I do a lot of work on documents that need to stay on various file servers, and working in Windows 98 or NT 4 made this a challenge. The Windows Briefcase feature is more bothersome to use than it is a truly easy way to work on these documents. Offline Files in Windows 2000, however, took the Briefcase idea, made it much better, and then built it into the OS. Offline Files provides mobile users with access to necessary files from the server even while they are off the network, and it can help desktop users keep working in the event of a network crash. If you support Windows 2000, you will want to understand and know how to use Offline Files. Here’s a look at Win2K’s very useful Offline Files feature.
Access files when away from the network
Offline Files enables you to mark certain files, folders, network drives, and even Web pages (if you use IE5) so that they are available while you are off the network. Marking one of these items places a copy of it onto your local hard drive. You access the item just as you would if you were connected to the network. For example, you mark a folder on your network F: drive to be available offline. When you disconnect from the network, this folder is still accessible via your F: drive, but now it is the only folder you see in that drive. The Offline Files functionality remembers which drive contained the marked files or folders and maps the drive for you even though you are not really connected to the drive.
When a synchronization takes place between the server and your offline copies, Windows 2000 checks to see if any changes have been made and synchronizes these changes in the appropriate direction. If there has been a change on both the server and the offline files, Windows 2000 will ask you which changes should be kept.
Great for mobile and desktop users
Offline Files is obviously great for mobile users with laptops, but desktop users will find it useful as well. For example, say you have files kept on your network that you need in order to do your job. If your network crashes, you could find yourself with nothing to do. If you use Offline Files to mark these files for offline use, you can continue to work during an outage. When your network comes back up, you simply synchronize your changes back up to the network.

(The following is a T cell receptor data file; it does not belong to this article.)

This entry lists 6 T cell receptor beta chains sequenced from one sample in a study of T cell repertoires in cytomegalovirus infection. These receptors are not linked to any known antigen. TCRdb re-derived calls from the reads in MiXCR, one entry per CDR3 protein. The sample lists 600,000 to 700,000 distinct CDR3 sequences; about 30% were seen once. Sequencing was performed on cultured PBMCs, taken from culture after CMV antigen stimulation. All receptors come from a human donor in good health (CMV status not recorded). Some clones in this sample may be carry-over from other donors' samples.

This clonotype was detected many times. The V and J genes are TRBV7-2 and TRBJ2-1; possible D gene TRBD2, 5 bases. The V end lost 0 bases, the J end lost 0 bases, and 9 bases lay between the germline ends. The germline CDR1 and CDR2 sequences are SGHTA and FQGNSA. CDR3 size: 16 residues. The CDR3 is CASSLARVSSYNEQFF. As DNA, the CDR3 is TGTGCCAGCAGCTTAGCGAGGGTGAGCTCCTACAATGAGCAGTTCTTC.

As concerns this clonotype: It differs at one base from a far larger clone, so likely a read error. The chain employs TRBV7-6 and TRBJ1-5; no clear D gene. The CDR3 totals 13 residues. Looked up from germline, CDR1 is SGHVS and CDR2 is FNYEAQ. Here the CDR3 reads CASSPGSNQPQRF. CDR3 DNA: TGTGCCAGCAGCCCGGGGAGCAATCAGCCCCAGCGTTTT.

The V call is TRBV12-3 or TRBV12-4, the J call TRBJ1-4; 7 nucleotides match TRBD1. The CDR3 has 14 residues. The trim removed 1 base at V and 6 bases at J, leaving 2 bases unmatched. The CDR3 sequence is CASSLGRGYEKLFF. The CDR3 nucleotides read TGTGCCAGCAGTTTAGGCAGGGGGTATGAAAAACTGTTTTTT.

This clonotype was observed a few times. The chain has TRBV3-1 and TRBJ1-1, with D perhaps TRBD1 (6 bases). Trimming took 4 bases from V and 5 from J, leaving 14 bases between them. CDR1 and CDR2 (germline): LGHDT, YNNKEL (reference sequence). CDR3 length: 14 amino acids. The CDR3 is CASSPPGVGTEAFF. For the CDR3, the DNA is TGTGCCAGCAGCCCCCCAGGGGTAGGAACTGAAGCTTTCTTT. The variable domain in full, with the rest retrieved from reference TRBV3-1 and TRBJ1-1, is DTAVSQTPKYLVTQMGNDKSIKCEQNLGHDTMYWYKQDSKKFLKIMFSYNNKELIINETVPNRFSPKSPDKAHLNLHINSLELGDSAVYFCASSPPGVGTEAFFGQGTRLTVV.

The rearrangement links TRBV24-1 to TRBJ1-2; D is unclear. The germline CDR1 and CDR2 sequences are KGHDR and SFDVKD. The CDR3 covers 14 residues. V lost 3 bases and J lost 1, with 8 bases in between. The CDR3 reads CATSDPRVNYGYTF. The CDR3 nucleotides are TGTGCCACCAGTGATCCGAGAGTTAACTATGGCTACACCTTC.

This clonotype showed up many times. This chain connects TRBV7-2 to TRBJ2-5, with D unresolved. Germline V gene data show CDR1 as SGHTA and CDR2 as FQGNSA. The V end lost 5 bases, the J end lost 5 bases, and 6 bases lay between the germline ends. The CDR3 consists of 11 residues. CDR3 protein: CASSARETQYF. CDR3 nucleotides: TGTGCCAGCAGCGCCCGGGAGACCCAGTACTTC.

Enabling Offline Files
The basics of Offline Files are pretty simple and straightforward. First, make sure the feature is enabled. Open Windows Explorer and select Tools | Folder Options, which will bring up the Folder Options dialog box. Select the tab Offline Files. This tab controls the basic behavior of the Offline Files feature. Make sure that the check box Enable Offline Files is selected (see Figure 1).
|Offline Files is enabled.|
Selecting files for offline access
With Offline Files enabled, you can now mark some files and look at the feature’s other options. Navigate out to a network share and find a file or folder you want to make available offline. Right-click on the file. In the context menu, you will see the option Make Available Offline (see Figure 2).
|Selecting this option enables a given file to be accessed offline.|
Once you make a file or folder available offline, a small graphic is added to its icon. This graphic lets you know at a glance which items are marked for offline use. Figure 3 shows a Microsoft Word document that has been marked for offline use.
|The small double arrows denote an offline accessible file.|